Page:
Hardware Assisted Verification Figure 1 (cr) Figure 1: Simulation profiling shows that the DUT consumes 80% of CPU time, and the remaining 20% is used by the Verilog testbench and PLI, yielding about 5× theoretical maximum speed-up in HDL co-simulation.  

Today’s testbenches consume more than 50% of the CPU time in simulation – sometimes more than 90% – limiting co-simulation acceleration to less than a factor of two. It’s no surprise that co-simulation never took off, leaving the ICE mode in the position of prominence that it enjoyed from the beginning.

Co-simulation & simulation acceleration with C/C++ testbenches

The EDA industry never sits idle. Time and again, new ideas and engineering feats enhance the design verification landscape. In fact, new verification languages were devised to create ever more advanced testbenches.

A case in point is the use of C/C++ to implement testbenches. The aim is to elevate the abstraction level of the testbench and reduce the impact of the Verilog simulator – the slow link in the chain – from the testbench setup.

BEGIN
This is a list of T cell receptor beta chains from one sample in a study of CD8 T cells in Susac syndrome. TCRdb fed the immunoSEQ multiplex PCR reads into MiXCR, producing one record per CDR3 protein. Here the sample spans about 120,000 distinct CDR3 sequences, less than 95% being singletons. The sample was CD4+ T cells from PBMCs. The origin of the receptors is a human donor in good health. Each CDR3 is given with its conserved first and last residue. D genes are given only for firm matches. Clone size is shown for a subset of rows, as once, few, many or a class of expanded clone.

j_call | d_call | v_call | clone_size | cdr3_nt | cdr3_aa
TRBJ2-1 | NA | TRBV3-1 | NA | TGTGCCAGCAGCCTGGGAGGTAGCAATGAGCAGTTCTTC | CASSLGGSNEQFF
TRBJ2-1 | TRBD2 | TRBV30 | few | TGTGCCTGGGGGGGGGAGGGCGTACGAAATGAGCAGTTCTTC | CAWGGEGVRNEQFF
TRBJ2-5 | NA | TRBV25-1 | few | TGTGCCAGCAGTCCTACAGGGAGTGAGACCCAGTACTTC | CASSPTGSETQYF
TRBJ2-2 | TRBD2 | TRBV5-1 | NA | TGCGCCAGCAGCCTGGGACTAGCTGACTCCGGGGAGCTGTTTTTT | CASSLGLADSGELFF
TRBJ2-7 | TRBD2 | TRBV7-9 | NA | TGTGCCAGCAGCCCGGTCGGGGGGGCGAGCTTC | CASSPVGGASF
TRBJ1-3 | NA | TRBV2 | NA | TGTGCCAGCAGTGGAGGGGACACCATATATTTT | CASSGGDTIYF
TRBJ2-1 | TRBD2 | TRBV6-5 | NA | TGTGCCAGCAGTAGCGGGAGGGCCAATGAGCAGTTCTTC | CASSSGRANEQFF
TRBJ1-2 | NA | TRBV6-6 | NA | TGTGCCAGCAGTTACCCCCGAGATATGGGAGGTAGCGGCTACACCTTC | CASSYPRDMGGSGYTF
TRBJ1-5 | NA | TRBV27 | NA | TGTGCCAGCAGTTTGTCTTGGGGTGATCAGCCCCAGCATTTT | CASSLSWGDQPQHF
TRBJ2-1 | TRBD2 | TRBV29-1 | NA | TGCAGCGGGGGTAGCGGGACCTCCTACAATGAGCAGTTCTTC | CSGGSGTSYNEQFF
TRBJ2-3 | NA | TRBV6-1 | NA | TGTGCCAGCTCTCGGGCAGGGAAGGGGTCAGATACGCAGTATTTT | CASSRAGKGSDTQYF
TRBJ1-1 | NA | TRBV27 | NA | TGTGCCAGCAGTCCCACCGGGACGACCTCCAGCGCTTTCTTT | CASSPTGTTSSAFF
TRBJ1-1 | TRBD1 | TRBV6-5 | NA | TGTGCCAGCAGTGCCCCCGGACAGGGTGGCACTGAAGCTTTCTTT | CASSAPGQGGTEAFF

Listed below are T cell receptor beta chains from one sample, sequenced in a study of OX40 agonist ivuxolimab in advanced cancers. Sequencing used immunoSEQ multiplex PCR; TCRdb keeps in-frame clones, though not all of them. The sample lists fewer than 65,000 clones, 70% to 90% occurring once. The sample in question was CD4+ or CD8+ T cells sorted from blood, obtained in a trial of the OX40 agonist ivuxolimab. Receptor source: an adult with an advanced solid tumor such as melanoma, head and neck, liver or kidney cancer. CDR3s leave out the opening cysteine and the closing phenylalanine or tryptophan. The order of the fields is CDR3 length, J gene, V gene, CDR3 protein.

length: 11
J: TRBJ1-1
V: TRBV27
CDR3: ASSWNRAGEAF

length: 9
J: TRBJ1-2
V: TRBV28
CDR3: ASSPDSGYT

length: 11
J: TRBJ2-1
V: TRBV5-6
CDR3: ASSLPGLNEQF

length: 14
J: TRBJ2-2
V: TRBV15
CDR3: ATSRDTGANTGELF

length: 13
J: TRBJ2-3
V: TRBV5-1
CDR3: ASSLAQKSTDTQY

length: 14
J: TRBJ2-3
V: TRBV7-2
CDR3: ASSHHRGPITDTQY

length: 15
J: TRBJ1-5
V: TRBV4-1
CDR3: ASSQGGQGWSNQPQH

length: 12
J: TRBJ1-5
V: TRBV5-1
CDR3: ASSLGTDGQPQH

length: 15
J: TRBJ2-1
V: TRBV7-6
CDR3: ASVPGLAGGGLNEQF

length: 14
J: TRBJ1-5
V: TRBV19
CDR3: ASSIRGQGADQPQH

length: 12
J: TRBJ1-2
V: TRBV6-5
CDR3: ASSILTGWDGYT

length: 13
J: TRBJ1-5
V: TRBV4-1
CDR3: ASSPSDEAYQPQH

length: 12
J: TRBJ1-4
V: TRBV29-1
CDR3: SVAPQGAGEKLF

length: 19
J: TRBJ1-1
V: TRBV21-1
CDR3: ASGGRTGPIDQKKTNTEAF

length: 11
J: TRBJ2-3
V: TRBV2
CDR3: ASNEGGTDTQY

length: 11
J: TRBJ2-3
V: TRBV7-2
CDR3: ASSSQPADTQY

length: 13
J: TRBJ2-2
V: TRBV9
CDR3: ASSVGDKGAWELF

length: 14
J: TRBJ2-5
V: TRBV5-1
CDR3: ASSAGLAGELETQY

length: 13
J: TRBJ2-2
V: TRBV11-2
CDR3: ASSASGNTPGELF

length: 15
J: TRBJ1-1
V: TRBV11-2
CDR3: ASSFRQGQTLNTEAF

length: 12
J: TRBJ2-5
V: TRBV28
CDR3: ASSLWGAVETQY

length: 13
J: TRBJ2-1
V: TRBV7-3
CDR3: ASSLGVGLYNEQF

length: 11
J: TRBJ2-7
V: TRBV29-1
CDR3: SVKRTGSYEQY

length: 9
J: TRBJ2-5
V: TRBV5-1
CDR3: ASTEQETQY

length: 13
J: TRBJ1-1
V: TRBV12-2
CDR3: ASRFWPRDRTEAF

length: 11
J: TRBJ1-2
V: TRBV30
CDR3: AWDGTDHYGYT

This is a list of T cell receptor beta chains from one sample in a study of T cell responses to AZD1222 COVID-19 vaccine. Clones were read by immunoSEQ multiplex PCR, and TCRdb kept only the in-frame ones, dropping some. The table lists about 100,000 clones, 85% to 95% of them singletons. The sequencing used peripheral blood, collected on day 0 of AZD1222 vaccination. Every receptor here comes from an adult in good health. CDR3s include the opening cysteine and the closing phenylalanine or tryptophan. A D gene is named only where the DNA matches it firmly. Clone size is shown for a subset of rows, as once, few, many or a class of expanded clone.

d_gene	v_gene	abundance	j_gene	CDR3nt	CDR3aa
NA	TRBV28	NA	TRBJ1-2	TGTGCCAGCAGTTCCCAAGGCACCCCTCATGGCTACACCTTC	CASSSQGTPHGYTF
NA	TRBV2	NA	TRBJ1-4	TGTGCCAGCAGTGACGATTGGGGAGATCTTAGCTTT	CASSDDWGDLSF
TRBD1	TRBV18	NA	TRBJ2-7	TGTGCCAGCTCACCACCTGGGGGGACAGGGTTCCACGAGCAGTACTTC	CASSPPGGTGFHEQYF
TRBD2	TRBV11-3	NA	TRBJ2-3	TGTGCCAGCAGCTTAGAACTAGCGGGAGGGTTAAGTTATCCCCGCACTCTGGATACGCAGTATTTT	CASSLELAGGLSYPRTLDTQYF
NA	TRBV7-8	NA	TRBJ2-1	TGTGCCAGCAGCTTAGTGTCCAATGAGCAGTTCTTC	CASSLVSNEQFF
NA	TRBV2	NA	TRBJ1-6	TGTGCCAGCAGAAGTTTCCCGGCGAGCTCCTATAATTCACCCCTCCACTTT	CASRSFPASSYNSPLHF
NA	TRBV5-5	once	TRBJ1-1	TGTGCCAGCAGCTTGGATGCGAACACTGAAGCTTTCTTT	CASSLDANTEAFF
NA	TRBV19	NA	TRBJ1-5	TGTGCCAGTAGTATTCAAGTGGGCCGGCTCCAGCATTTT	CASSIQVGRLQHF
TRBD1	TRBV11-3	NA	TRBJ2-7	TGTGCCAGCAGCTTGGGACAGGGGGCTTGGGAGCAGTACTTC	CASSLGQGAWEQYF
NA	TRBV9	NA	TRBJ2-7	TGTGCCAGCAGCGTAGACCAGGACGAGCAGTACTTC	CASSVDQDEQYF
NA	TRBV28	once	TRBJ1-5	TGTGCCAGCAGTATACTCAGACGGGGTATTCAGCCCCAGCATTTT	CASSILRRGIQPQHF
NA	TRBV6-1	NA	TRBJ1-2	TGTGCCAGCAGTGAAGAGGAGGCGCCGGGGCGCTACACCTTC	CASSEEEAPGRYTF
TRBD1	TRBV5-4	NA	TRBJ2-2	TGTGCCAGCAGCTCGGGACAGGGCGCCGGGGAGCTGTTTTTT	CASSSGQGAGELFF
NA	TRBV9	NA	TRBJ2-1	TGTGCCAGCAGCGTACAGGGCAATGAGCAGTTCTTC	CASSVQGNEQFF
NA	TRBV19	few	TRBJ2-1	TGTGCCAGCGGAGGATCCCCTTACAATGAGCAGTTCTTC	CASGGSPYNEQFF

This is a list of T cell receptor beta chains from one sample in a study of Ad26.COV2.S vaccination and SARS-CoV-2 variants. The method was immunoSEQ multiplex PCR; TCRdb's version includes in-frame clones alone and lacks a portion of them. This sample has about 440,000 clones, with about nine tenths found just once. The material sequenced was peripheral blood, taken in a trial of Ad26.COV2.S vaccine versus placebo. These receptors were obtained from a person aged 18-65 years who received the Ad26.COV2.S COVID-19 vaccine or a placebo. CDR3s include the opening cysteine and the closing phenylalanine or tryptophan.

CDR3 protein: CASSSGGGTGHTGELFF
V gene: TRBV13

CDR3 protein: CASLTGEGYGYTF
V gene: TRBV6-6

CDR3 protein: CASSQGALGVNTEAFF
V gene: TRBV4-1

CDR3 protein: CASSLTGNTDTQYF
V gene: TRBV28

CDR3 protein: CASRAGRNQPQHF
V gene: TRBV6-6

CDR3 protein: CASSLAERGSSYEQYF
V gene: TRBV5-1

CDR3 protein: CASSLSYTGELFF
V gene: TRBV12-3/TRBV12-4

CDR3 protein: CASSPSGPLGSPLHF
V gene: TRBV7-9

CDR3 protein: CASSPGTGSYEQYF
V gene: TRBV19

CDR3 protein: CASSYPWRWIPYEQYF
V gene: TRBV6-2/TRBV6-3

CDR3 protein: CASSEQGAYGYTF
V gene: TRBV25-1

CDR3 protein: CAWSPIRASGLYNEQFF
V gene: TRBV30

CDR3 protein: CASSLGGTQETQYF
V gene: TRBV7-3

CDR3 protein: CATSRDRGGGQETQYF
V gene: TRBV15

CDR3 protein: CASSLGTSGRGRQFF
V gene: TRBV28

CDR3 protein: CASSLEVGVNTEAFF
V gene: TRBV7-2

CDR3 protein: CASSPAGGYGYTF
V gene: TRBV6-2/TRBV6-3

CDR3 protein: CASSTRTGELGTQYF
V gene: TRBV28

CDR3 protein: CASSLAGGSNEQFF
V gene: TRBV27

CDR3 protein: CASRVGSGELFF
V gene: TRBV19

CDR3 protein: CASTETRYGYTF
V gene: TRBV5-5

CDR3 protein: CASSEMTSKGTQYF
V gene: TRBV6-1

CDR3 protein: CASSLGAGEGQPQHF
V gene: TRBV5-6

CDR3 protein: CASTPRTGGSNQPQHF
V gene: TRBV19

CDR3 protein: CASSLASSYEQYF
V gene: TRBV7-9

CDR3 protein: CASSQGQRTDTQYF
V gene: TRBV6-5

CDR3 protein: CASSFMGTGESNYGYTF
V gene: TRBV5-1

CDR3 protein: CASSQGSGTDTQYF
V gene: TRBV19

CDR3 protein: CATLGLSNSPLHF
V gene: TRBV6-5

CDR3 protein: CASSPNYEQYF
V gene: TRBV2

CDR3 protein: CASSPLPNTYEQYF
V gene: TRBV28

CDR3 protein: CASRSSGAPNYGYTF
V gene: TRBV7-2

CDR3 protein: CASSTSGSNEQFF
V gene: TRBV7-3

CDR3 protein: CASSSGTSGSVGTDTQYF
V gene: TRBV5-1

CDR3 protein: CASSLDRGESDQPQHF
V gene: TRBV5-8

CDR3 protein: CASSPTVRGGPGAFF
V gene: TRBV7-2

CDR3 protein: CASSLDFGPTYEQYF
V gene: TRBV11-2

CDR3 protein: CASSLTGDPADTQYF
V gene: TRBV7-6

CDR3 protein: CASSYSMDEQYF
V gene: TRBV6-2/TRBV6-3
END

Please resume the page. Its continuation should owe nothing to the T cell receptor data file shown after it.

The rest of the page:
The replacement of Verilog with C/C++ testbenches dispensed with the PLI-based communication between testbench and DUT. Vendors resorted to using custom-made APIs based on macros to implement the pin-level or signal-level communication interface.

This testbench approach is advantageous to the deployment of an emulator in charge of the DUT. Now, acceleration factors of up to two digits were possible (figure 2).

 
Hardware Assisted Verification Figure 2 (cr) Figure 2: The simulation profiling shows that the DUT consumes 99% of CPU time, the remaining 1% used by the C/C++ testbench and API, thus yielding about 100× theoretical maximum speed-up factor in HDL co-simulation.

 
Next: Writing co-emulation testbenches, transactors »